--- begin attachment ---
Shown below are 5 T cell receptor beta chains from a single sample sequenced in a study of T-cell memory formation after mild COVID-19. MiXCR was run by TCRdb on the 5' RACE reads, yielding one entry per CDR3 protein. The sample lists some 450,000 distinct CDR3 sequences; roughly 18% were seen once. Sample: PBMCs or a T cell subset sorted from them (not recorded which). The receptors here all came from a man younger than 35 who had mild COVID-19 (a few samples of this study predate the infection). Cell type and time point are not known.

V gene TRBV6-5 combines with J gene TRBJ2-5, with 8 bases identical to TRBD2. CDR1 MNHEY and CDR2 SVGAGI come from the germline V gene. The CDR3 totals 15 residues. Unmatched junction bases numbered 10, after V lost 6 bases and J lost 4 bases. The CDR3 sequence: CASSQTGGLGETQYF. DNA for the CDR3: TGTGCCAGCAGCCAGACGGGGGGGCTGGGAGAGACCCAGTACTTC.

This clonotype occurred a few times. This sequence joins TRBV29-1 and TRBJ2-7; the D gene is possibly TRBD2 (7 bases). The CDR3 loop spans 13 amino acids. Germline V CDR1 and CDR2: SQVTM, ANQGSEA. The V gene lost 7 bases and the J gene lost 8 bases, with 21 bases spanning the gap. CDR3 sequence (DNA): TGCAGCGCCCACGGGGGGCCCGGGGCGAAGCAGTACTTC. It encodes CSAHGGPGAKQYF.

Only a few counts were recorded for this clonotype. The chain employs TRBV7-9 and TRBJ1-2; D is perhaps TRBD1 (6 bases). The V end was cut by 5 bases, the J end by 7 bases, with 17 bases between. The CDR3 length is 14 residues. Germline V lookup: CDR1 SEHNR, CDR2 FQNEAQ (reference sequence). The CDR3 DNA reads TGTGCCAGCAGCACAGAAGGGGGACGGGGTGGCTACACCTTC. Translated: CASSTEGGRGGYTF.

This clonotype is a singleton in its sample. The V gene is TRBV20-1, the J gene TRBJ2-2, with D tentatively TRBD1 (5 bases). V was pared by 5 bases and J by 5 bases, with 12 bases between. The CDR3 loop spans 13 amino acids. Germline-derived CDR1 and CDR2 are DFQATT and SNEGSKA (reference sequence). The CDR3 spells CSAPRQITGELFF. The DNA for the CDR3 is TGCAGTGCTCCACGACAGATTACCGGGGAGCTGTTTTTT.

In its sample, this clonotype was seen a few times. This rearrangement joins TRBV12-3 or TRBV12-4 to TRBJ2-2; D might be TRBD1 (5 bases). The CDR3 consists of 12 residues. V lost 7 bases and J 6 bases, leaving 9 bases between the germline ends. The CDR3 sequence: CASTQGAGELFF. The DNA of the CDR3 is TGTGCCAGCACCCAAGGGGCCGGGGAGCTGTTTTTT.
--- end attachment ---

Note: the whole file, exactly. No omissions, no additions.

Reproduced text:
Shown below are 5 T cell receptor beta chains from a single sample sequenced in a study of T-cell memory formation after mild COVID-19. MiXCR was run by TCRdb on the 5' RACE reads, yielding one entry per CDR3 protein. The sample lists some 450,000 distinct CDR3 sequences; roughly 18% were seen once. Sample: PBMCs or a T cell subset sorted from them (not recorded which). The receptors here all came from a man younger than 35 who had mild COVID-19 (a few samples of this study predate the infection). Cell type and time point are not known.

V gene TRBV6-5 combines with J gene TRBJ2-5, with 8 bases identical to TRBD2. CDR1 MNHEY and CDR2 SVGAGI come from the germline V gene. The CDR3 totals 15 residues. Unmatched junction bases numbered 10, after V lost 6 bases and J lost 4 bases. The CDR3 sequence: CASSQTGGLGETQYF. DNA for the CDR3: TGTGCCAGCAGCCAGACGGGGGGGCTGGGAGAGACCCAGTACTTC.

This clonotype occurred a few times. This sequence joins TRBV29-1 and TRBJ2-7; the D gene is possibly TRBD2 (7 bases). The CDR3 loop spans 13 amino acids. Germline V CDR1 and CDR2: SQVTM, ANQGSEA. The V gene lost 7 bases and the J gene lost 8 bases, with 21 bases spanning the gap. CDR3 sequence (DNA): TGCAGCGCCCACGGGGGGCCCGGGGCGAAGCAGTACTTC. It encodes CSAHGGPGAKQYF.

Only a few counts were recorded for this clonotype. The chain employs TRBV7-9 and TRBJ1-2; D is perhaps TRBD1 (6 bases). The V end was cut by 5 bases, the J end by 7 bases, with 17 bases between. The CDR3 length is 14 residues. Germline V lookup: CDR1 SEHNR, CDR2 FQNEAQ (reference sequence). The CDR3 DNA reads TGTGCCAGCAGCACAGAAGGGGGACGGGGTGGCTACACCTTC. Translated: CASSTEGGRGGYTF.

This clonotype is a singleton in its sample. The V gene is TRBV20-1, the J gene TRBJ2-2, with D tentatively TRBD1 (5 bases). V was pared by 5 bases and J by 5 bases, with 12 bases between. The CDR3 loop spans 13 amino acids. Germline-derived CDR1 and CDR2 are DFQATT and SNEGSKA (reference sequence). The CDR3 spells CSAPRQITGELFF. The DNA for the CDR3 is TGCAGTGCTCCACGACAGATTACCGGGGAGCTGTTTTTT.

In its sample, this clonotype was seen a few times. This rearrangement joins TRBV12-3 or TRBV12-4 to TRBJ2-2; D might be TRBD1 (5 bases). The CDR3 consists of 12 residues. V lost 7 bases and J 6 bases, leaving 9 bases between the germline ends. The CDR3 sequence: CASTQGAGELFF. The DNA of the CDR3 is TGTGCCAGCACCCAAGGGGCCGGGGAGCTGTTTTTT.